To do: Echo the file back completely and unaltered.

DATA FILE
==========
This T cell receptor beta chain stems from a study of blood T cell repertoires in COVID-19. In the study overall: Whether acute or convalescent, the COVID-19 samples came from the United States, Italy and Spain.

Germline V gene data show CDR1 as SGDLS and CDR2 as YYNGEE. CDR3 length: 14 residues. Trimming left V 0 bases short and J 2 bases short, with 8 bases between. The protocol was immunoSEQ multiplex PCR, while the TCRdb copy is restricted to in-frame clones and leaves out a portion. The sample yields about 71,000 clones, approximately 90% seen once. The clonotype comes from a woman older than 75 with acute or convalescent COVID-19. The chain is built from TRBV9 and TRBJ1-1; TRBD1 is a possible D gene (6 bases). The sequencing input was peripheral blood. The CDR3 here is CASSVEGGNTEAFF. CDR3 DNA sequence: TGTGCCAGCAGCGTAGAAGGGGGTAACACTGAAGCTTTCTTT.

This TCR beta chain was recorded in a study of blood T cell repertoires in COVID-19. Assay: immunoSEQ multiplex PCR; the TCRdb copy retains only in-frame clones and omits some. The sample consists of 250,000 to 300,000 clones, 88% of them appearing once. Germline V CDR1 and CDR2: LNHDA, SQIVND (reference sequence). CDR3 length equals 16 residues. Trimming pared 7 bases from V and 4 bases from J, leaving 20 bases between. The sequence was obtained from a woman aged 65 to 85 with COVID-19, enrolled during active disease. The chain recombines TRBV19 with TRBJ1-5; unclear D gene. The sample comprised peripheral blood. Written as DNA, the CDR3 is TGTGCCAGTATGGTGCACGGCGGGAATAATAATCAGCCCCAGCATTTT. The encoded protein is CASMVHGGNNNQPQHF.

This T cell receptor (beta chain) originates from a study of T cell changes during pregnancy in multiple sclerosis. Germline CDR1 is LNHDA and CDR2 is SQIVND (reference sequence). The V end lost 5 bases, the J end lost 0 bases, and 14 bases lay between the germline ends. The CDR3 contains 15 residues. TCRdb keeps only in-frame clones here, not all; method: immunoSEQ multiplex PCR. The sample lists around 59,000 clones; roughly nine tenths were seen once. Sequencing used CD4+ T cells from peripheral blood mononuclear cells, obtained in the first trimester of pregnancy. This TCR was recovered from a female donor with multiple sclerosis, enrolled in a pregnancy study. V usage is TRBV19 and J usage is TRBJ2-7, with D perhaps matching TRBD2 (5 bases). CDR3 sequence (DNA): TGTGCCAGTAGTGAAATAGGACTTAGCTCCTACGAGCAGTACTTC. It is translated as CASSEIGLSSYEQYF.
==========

This T cell receptor beta chain stems from a study of blood T cell repertoires in COVID-19. In the study overall: Whether acute or convalescent, the COVID-19 samples came from the United States, Italy and Spain.

Germline V gene data show CDR1 as SGDLS and CDR2 as YYNGEE. CDR3 length: 14 residues. Trimming left V 0 bases short and J 2 bases short, with 8 bases between. The protocol was immunoSEQ multiplex PCR, while the TCRdb copy is restricted to in-frame clones and leaves out a portion. The sample yields about 71,000 clones, approximately 90% seen once. The clonotype comes from a woman older than 75 with acute or convalescent COVID-19. The chain is built from TRBV9 and TRBJ1-1; TRBD1 is a possible D gene (6 bases). The sequencing input was peripheral blood. The CDR3 here is CASSVEGGNTEAFF. CDR3 DNA sequence: TGTGCCAGCAGCGTAGAAGGGGGTAACACTGAAGCTTTCTTT.

This TCR beta chain was recorded in a study of blood T cell repertoires in COVID-19. Assay: immunoSEQ multiplex PCR; the TCRdb copy retains only in-frame clones and omits some. The sample consists of 250,000 to 300,000 clones, 88% of them appearing once. Germline V CDR1 and CDR2: LNHDA, SQIVND (reference sequence). CDR3 length equals 16 residues. Trimming pared 7 bases from V and 4 bases from J, leaving 20 bases between. The sequence was obtained from a woman aged 65 to 85 with COVID-19, enrolled during active disease. The chain recombines TRBV19 with TRBJ1-5; unclear D gene. The sample comprised peripheral blood. Written as DNA, the CDR3 is TGTGCCAGTATGGTGCACGGCGGGAATAATAATCAGCCCCAGCATTTT. The encoded protein is CASMVHGGNNNQPQHF.

This T cell receptor (beta chain) originates from a study of T cell changes during pregnancy in multiple sclerosis. Germline CDR1 is LNHDA and CDR2 is SQIVND (reference sequence). The V end lost 5 bases, the J end lost 0 bases, and 14 bases lay between the germline ends. The CDR3 contains 15 residues. TCRdb keeps only in-frame clones here, not all; method: immunoSEQ multiplex PCR. The sample lists around 59,000 clones; roughly nine tenths were seen once. Sequencing used CD4+ T cells from peripheral blood mononuclear cells, obtained in the first trimester of pregnancy. This TCR was recovered from a female donor with multiple sclerosis, enrolled in a pregnancy study. V usage is TRBV19 and J usage is TRBJ2-7, with D perhaps matching TRBD2 (5 bases). CDR3 sequence (DNA): TGTGCCAGTAGTGAAATAGGACTTAGCTCCTACGAGCAGTACTTC. It is translated as CASSEIGLSSYEQYF.